The curse of (uncontested) imports

A factory employee works in a thread spinning factory in Cairo, Egypt, July 5, 2018. REUTERS/Mohamed Abd El Ghany - RC1339B685A0

Raúl Prebisch famously argued that developing countries should replace imports with domestic production because of the potential gains in industrialization that would stem from such import substitution. In the strategy advocated by the late Argentine economist, the state would play a central role by nationalizing companies, subsidizing domestic producers, and setting tariffs.

Prebisch-like development strategies gradually fell into disgrace during the debt crises near the end of the last century—in no small measure because multilateral rescue organizations such as the World Bank and the International Monetary Fund advocated economic liberalization.

Instead, the export-driven success of Asian economies like South Korea shifted the focus of the economic development paradigm from discouraging imports to stimulating exports. That change in emphasis from imports to exports was predicated on both the catalytic effect on domestic production of exposure to global competition and the transfer of technology that stems from foreign direct investment. Gradually, as the development paradigm shifted, so did policies—from those promoting trade to support domestic industries to those aimed at turning developing countries into platforms for multinational corporations in order to integrate into global markets.

But for countries in the Middle East and North Africa (MENA), export-led development strategies have had little success, and instruments of the earlier import-substitution strategy—such as state-owned enterprises, high tariffs, and subsidies—have survived. Instead of fostering domestic production as Prebisch envisioned, however, these legacies have created crony-capitalistic industries that have limited the level of competition in many sectors of the economy and furthered the dependence on imports. Episodes of liberalization ended up transferring ownership from state to private monopolies. What is more, competition authorities—still in their infancy in MENA—have had little space to level the playing field among private sector actors and stop collusion among companies including foreign and state-owned ones.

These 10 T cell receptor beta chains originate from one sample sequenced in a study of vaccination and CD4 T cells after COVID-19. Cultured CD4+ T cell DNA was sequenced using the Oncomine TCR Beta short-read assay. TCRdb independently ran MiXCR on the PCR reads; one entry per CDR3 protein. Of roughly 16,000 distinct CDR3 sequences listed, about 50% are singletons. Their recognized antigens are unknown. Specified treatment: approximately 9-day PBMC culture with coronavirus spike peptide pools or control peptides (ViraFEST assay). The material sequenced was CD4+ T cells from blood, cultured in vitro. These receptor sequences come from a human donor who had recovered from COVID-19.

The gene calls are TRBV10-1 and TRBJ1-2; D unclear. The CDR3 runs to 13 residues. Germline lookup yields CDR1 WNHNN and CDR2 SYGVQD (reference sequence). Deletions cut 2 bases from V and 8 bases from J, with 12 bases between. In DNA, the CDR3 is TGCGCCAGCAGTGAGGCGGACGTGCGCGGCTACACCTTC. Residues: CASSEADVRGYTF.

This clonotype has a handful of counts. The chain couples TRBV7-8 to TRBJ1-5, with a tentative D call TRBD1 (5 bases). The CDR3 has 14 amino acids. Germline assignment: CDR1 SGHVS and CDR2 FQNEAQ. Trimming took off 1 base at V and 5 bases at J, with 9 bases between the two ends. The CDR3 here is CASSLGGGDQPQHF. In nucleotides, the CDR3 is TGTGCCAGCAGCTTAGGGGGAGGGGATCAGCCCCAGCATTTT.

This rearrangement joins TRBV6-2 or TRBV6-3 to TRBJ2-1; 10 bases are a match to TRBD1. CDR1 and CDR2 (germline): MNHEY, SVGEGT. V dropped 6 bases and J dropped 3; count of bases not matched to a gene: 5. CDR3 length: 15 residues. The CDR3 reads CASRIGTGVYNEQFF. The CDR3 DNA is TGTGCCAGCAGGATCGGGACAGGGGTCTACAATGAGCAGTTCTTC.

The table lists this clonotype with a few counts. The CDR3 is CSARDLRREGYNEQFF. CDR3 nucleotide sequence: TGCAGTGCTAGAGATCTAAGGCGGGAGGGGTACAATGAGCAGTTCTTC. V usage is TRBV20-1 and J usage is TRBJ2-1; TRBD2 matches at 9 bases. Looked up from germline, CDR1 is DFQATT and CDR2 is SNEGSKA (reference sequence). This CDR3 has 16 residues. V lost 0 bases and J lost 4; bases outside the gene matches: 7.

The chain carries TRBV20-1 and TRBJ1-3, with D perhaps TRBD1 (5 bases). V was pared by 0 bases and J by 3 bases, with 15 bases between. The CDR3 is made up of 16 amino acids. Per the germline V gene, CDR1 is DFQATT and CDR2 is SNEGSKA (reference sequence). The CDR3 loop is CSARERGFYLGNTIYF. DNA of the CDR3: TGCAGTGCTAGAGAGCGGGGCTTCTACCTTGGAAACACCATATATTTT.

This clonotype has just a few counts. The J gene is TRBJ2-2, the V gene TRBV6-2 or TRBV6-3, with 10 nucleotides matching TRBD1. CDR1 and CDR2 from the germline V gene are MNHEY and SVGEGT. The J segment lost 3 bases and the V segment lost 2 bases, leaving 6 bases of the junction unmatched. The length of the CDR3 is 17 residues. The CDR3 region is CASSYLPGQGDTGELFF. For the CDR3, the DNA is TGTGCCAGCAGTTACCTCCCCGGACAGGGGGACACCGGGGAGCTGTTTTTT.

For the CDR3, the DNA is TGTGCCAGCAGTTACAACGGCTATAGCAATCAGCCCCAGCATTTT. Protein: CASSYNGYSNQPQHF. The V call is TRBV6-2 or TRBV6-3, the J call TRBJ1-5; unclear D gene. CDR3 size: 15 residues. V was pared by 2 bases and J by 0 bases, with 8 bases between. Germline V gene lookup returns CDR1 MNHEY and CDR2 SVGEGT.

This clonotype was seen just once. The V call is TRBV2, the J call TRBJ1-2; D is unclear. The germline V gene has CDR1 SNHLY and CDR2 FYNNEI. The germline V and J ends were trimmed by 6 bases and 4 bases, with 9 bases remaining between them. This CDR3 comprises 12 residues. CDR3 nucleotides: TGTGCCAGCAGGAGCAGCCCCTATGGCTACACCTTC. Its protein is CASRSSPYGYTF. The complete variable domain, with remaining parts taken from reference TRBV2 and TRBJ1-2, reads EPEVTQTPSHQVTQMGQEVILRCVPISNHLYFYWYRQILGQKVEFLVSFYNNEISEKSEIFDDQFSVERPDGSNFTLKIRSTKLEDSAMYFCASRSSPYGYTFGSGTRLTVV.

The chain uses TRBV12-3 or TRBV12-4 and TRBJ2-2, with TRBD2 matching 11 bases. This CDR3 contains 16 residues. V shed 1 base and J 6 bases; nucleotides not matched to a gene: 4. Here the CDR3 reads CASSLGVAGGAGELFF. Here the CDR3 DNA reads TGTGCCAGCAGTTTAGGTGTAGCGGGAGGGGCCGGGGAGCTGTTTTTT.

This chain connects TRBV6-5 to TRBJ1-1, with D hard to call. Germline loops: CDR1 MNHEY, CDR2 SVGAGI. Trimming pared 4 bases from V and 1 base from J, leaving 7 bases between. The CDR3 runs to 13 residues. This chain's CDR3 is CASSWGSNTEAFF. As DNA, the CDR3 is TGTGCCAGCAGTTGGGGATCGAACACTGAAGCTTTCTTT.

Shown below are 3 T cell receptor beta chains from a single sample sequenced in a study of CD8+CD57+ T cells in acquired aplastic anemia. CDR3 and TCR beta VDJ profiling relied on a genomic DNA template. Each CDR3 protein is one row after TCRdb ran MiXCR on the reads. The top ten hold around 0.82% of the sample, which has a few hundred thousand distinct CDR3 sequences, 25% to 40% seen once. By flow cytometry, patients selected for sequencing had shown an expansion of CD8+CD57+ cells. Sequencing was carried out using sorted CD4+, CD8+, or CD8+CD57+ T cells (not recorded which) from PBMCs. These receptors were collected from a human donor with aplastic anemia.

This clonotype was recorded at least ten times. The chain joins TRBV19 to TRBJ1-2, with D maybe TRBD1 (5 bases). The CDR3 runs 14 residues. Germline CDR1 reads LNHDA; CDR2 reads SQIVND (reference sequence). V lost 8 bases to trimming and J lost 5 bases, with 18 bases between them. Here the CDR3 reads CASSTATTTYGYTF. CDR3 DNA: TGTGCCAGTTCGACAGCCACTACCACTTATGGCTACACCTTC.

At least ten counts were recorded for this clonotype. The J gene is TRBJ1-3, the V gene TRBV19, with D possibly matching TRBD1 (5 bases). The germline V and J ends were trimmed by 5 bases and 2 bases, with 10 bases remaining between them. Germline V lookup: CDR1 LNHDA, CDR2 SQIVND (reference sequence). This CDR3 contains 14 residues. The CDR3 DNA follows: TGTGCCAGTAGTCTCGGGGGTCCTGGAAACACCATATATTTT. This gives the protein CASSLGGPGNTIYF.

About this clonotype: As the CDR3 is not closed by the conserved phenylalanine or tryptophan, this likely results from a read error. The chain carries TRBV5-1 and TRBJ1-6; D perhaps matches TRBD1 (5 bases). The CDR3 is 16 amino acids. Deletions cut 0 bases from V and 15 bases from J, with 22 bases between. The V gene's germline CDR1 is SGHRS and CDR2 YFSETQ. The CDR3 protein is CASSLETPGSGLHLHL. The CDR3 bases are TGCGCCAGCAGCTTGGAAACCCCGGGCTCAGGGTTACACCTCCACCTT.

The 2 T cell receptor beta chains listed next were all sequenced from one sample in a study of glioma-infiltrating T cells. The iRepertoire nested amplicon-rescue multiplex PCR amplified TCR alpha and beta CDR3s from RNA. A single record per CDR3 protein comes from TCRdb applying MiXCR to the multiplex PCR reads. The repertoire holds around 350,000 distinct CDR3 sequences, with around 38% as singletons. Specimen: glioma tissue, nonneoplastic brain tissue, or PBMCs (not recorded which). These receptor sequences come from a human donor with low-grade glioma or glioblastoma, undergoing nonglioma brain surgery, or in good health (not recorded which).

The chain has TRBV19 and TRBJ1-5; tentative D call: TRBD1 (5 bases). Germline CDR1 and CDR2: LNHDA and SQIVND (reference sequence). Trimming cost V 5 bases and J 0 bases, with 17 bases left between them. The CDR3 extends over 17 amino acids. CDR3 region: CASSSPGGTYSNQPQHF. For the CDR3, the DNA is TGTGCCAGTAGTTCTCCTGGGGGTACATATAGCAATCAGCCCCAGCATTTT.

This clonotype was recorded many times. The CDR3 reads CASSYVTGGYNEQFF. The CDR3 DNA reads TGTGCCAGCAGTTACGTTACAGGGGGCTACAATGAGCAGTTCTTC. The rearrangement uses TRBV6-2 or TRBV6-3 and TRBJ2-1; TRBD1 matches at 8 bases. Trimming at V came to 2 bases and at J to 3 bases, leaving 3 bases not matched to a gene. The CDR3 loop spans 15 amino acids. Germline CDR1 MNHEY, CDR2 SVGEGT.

Besides tariffs, which are taxes on imports, restrictions can include quotas (limits on import quantities) and constraints on the purchase and sale of foreign currency. In MENA countries, these barriers have had the detrimental effects of fostering an import lobby that distorts market incentives; of reinforcing an inefficient subsidy-based private sector; and of causing higher prices for tradable goods.

First, agents that benefit from the import “industry” constitute the biggest lobby against domestic production. For example, exclusive import licenses grant a monopoly on imports to an individual or a national agency. These licenses discourage potential domestic production. Indeed, licenses–and the monopoly power associated with them—increase the domestic price of imports and import-competing goods, thereby increasing costs of producers who buy these imports (or substitutes) as inputs. Auctions to allocate import licenses with expiration dates are a good approach to taking on importer monopolies. Auctions could limit the capture of excess profits by non-deserving agents and result in, at the very least, lower prices and costs to downstream users and consumers.

Second, universal subsidies reinforce the distorted structure of the economy toward import dependence. Subsidies on imports such as food or basic goods increase demand for them. Moreover, the subsidy renders artificially higher the demand for the products of the exclusive importers and can cost the government a lot of money that could be spent elsewhere. Profits from oil exports or foreign aid have funded the universal subsidies that support the monopolization of imports. When government purchases are relatively large, the potential for quid pro quo corruption with private actors is large. The agriculture and agribusiness sectors epitomize distorted competition between local production and (monopolized) imports in the presence of consumer subsidies. That is especially the case for wheat and rice in many African countries. There are, of course, other impediments to the development of agriculture to serve domestic demand, but ending monopolized imports and substituting targeted subsidies for the universal variety would help farm sectors meet domestic needs.

Third, import dependence leads to persistent twin deficits; that is, a budget deficit drives the trade deficit. Imports of universally subsidized goods are widely inflated. The excessive imports are either smuggled into other countries or used as an input in industry, which as a result garners an artificial advantage when the import is not sold at world prices. That is especially the case when the government is in the business of buying the import and selling it. A good example is the soft-drink industry, which benefits from subsidized sugar—and carries bad health consequences to boot. Liberalizing imports and associated logistic and distribution chains, and cutting subsidies, would help resolve the persistent deficits that have plagued the region since the start of the Arab Spring in 2011 and the collapse in oil prices in 2014. Unless those deficits shrink, citizens may be asked to face drastic cuts in transfers or social services to preserve the rents of a few non-deserving oligarchs.

Putting the emphasis on liberalizing imports should be at the heart of any development strategy in MENA. That should foster the development of productive sectors and be a good base for promoting exports. Even if that does not occur, reducing monopolies on imports would still be valuable because it would result in lower prices and reduced deficits.